On Sun, 10 Feb 2008 18:40:11 +0000
Rosalind Mitchell <firstname.lastname@example.org> wrote:
> Since last November I have been operating my computer wirelessly, using
> an eTec ADSL router in my bedroom where the phone input is, and a Belkin
> wireless adapter attached to my computer in my work room. Before going
> wireless I was using a Linksys ADSL2 wired adapter and working in the
> bedroom. This wasn't very satisfactory, and that's why I went wireless.
> This arrangement has been working fine until a week ago.
Have you changed anything relating to wireless or networking? Perhaps
installed something? Alternatively, perhaps there has been an update to
some program - have a look at the History in Synaptic.
System -> Administration -> Synaptic Package Manager
File -> History
> That night I left the computer running, with the idea of determining at what
> time the broadband went off. So, on Wednesday morning I got up, checked
> the computer, and... everything was fine. On Wednesday night I left the
> computer running again and on Thursday everything was hunky-dory again.
> This morning I got up, switched on, and... no broadband. As it was Sunday
> I decided to disconnect everything, give the box a thorough de-dusting, and
> fire it up again. No broadband. So I disconnected the Belkin adapter and
> the eTec router, wheeled the computer through to my bedroom on its trolley,
> dug out the Linksys wired router and hooked it up. Yay! Broadband working
> fine! So, I disconnected the Linksys, reconnected the eTec and the Belkin,
> and... nothing.
So, it sounds like the wired interface ( probably eth0 ) is getting an IP
address, and perhaps the wireless interface is not. Also, notice that when
you leave the system running *after* the 'Magic Hour' it continues to
work the following day, which suggests that whatever process runs at 4:30
or 5:30 etc. "fixes" it, but that from a cold start that process ( whatever
it might be), does not run until late afternoon.
What happens if you run
iwlist scan ?
That should show information about your wireless interface, including Mac
address, ESSID, etc.
Compare also the result of
when the wireless is working/ not working.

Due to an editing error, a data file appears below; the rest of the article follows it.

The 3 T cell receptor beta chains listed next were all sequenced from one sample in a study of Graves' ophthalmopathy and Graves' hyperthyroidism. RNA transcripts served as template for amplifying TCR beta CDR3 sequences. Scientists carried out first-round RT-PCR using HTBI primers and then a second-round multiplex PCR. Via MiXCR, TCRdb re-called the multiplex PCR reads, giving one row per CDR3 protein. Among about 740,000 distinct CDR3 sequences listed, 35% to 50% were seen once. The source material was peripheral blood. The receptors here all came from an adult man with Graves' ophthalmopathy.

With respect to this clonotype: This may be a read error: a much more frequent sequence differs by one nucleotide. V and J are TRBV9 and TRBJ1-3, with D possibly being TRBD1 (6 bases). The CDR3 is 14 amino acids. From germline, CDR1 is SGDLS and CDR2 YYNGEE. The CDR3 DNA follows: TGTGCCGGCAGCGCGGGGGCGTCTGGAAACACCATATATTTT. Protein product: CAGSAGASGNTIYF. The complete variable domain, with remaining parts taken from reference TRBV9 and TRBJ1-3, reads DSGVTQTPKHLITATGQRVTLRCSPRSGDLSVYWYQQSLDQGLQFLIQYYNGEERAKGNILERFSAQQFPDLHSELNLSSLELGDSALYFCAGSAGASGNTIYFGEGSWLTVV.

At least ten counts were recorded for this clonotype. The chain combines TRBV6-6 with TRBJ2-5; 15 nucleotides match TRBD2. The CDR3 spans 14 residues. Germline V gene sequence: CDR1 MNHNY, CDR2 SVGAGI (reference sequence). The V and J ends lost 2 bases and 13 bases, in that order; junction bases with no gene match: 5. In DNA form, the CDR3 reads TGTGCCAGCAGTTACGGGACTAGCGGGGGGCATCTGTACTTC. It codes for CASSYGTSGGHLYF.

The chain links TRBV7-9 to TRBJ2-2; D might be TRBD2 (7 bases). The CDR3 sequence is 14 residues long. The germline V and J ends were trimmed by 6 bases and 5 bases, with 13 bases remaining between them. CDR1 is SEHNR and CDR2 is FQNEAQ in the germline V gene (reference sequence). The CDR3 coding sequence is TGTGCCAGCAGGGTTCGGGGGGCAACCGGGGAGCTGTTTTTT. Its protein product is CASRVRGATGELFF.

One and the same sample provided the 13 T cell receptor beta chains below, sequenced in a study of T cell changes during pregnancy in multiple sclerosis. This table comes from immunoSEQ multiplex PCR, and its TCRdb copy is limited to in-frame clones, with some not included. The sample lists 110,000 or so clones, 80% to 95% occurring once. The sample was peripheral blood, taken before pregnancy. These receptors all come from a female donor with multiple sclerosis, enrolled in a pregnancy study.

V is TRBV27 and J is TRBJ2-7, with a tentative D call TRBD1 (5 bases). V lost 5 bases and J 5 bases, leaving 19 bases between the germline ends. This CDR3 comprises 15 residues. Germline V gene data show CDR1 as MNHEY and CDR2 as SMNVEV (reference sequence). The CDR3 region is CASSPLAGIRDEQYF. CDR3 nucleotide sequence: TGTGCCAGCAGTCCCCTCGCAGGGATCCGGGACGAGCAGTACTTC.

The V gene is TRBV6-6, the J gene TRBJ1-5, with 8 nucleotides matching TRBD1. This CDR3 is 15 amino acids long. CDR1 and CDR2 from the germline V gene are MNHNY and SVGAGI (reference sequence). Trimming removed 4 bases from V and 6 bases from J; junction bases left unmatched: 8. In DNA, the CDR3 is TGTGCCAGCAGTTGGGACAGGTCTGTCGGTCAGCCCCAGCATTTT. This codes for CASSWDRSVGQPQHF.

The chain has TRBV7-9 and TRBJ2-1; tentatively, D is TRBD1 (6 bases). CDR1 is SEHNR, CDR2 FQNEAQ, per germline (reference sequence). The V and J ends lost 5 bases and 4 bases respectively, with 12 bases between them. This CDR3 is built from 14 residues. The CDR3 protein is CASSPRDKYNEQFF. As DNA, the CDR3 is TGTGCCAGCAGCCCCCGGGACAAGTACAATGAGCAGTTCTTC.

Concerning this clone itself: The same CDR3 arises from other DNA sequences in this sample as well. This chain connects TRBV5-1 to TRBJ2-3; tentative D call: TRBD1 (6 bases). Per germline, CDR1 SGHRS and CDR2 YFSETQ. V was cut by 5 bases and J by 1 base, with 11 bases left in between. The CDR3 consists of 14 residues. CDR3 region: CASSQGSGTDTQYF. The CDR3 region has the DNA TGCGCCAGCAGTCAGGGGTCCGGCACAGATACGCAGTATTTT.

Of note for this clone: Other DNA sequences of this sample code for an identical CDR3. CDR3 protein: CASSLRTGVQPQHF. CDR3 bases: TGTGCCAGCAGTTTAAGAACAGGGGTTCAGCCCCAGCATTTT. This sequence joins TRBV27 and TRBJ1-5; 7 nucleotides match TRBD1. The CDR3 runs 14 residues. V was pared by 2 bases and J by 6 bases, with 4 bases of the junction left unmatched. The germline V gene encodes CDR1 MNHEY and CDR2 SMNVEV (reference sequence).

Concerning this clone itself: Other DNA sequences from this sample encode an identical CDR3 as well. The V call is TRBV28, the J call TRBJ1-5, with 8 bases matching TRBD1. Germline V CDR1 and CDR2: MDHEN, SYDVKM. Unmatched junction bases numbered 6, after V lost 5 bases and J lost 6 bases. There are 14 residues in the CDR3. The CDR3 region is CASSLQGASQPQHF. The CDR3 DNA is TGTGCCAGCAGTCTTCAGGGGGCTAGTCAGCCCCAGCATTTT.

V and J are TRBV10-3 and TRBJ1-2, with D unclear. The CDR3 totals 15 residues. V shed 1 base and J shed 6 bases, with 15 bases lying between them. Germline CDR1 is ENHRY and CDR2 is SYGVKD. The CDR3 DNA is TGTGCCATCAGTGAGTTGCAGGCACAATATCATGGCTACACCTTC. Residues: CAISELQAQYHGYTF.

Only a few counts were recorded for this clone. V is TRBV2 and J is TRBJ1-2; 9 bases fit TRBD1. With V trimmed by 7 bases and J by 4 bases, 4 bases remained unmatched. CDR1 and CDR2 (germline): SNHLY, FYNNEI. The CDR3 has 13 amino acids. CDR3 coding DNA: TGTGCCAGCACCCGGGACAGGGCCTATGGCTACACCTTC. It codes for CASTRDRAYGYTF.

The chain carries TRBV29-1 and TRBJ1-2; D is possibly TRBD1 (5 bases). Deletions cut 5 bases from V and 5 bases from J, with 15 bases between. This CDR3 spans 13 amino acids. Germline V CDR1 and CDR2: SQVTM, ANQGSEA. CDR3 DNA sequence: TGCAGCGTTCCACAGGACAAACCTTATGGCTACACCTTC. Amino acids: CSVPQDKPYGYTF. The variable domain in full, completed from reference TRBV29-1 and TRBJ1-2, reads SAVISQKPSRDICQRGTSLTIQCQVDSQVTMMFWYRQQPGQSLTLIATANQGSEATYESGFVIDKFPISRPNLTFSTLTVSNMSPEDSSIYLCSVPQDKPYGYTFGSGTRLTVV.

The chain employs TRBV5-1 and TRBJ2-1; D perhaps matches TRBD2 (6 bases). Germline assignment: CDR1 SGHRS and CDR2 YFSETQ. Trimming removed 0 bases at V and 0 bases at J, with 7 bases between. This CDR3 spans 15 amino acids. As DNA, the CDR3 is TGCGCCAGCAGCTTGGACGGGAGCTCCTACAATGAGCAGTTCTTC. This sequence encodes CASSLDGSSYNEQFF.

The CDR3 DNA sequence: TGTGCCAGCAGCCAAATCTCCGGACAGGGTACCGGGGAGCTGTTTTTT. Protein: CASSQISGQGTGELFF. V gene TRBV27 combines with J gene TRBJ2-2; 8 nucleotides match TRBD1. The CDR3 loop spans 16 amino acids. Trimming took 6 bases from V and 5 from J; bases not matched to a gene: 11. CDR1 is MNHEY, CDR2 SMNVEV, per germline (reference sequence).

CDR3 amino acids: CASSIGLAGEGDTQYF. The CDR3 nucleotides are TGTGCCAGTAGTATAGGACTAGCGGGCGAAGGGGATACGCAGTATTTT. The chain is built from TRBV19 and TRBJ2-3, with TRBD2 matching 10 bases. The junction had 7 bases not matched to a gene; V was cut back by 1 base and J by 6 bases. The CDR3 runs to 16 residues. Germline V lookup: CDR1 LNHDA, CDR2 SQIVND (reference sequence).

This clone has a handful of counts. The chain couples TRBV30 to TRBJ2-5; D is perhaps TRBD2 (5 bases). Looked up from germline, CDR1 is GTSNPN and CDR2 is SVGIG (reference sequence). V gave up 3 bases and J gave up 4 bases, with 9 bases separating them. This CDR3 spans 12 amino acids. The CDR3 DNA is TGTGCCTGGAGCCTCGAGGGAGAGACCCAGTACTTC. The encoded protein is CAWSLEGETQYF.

> It seems, then,
> to be related to light conditions and/or weather conditions. But, it wasn't
> doing this at all until a week ago, and at this rate, come June at this
> latitude I won't get any work done.
This is not very likely
Much more likely is that there is a process
that runs at around that time each day, and has the result of "waking up"
your wireless interface. Probably a "cron" job, but this is a guess,
> What else might it be, do you think?
Cosmic rays! Must be it! (When you hear hoof beats, do you have a tendency
to think of zebras? <grin> )
> Can anybody throw any light on what is going on here? I really don't want to
> move my workstation back into my bedroom if I can help it.
Another suggestion: when the wireless is "down", what happens if you issue
sudo dhclient ?
That should attempt to connect whatever interfaces you have, by requesting
an address from your router/ wireless access point. If the connection
returns when you do that command, at least we have more to go on. You
presumably have two interfaces ( wired/ wireless ). Issuing the command as
I gave it above will fail for one, and try the other. A more specific way
is to give the interface name - what your wireless interface is called
depends on your card. For example, here mine is eth1, but yours could be
ath1 or something else. I don't know what a Belkin card uses...
Another question: are you using the Network Manager ? I 'm thinking that
you use KDE, since you are using Kmail ? If you are using the network
manager, is there an icon in your "system tray" for it? Have you tried
turning it off/on when the wireless fails?
"INX Is Not X" Live CD based on Ubuntu 7.04 : http://inx.maincontent.net
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